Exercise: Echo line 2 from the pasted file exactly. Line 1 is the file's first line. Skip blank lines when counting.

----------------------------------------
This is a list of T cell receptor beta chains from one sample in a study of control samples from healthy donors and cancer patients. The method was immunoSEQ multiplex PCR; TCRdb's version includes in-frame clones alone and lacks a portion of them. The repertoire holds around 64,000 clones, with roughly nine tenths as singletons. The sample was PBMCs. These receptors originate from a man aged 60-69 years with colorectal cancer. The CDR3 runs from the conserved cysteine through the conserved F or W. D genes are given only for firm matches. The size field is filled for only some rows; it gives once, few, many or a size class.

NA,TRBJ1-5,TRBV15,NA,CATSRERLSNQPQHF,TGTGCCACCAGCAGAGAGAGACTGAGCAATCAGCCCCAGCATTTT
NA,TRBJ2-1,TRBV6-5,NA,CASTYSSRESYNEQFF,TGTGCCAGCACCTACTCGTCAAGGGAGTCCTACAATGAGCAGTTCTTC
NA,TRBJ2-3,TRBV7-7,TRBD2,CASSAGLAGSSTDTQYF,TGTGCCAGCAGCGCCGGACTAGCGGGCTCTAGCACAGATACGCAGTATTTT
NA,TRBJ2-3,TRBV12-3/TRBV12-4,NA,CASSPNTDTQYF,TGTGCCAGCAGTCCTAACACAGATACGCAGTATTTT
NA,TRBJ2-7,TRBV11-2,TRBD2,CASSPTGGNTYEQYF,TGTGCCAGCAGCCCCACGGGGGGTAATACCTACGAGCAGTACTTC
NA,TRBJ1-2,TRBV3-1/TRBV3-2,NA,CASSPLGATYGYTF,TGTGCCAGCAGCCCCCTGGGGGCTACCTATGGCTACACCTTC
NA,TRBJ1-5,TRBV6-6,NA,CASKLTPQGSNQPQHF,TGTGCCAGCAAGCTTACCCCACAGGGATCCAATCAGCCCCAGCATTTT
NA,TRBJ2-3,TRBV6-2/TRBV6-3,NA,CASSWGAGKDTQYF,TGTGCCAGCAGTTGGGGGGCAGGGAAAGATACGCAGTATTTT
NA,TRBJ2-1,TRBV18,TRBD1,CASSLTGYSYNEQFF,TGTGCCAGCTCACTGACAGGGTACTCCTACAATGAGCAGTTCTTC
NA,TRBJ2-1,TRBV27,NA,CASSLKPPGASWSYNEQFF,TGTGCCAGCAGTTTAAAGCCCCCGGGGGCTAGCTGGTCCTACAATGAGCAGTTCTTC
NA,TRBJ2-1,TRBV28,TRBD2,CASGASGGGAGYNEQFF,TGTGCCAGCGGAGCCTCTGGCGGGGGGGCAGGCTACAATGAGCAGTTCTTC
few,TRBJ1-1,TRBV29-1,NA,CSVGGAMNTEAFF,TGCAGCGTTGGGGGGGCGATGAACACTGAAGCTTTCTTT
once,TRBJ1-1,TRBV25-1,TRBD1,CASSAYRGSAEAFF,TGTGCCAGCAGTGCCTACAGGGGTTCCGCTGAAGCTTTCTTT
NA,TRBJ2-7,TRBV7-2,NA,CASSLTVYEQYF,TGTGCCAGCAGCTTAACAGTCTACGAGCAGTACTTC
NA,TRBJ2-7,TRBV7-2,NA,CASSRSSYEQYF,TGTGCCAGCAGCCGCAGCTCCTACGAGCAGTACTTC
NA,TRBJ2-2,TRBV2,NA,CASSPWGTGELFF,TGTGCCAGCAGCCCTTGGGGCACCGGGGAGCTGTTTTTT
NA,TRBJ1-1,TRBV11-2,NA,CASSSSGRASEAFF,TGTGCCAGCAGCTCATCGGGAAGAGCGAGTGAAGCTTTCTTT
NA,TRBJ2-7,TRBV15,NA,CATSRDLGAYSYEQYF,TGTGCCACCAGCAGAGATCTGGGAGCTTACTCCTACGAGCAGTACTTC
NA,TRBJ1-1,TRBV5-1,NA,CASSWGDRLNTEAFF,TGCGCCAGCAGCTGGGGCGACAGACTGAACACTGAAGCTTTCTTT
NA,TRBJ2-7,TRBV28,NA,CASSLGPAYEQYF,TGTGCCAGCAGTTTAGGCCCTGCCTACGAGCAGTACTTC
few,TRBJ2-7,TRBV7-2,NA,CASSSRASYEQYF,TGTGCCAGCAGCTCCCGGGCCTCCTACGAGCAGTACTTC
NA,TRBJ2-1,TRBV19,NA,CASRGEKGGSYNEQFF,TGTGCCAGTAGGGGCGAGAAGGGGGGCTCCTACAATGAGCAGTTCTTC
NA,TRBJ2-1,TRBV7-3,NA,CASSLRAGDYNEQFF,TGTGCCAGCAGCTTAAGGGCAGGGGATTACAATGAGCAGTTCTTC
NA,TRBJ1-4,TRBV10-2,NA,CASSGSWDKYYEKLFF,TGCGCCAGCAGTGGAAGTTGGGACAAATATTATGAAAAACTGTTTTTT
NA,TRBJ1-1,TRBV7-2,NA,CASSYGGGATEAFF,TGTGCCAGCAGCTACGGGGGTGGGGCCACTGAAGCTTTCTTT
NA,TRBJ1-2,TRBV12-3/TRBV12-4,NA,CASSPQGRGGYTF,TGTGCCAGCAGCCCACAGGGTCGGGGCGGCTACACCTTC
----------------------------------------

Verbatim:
NA,TRBJ1-5,TRBV15,NA,CATSRERLSNQPQHF,TGTGCCACCAGCAGAGAGAGACTGAGCAATCAGCCCCAGCATTTT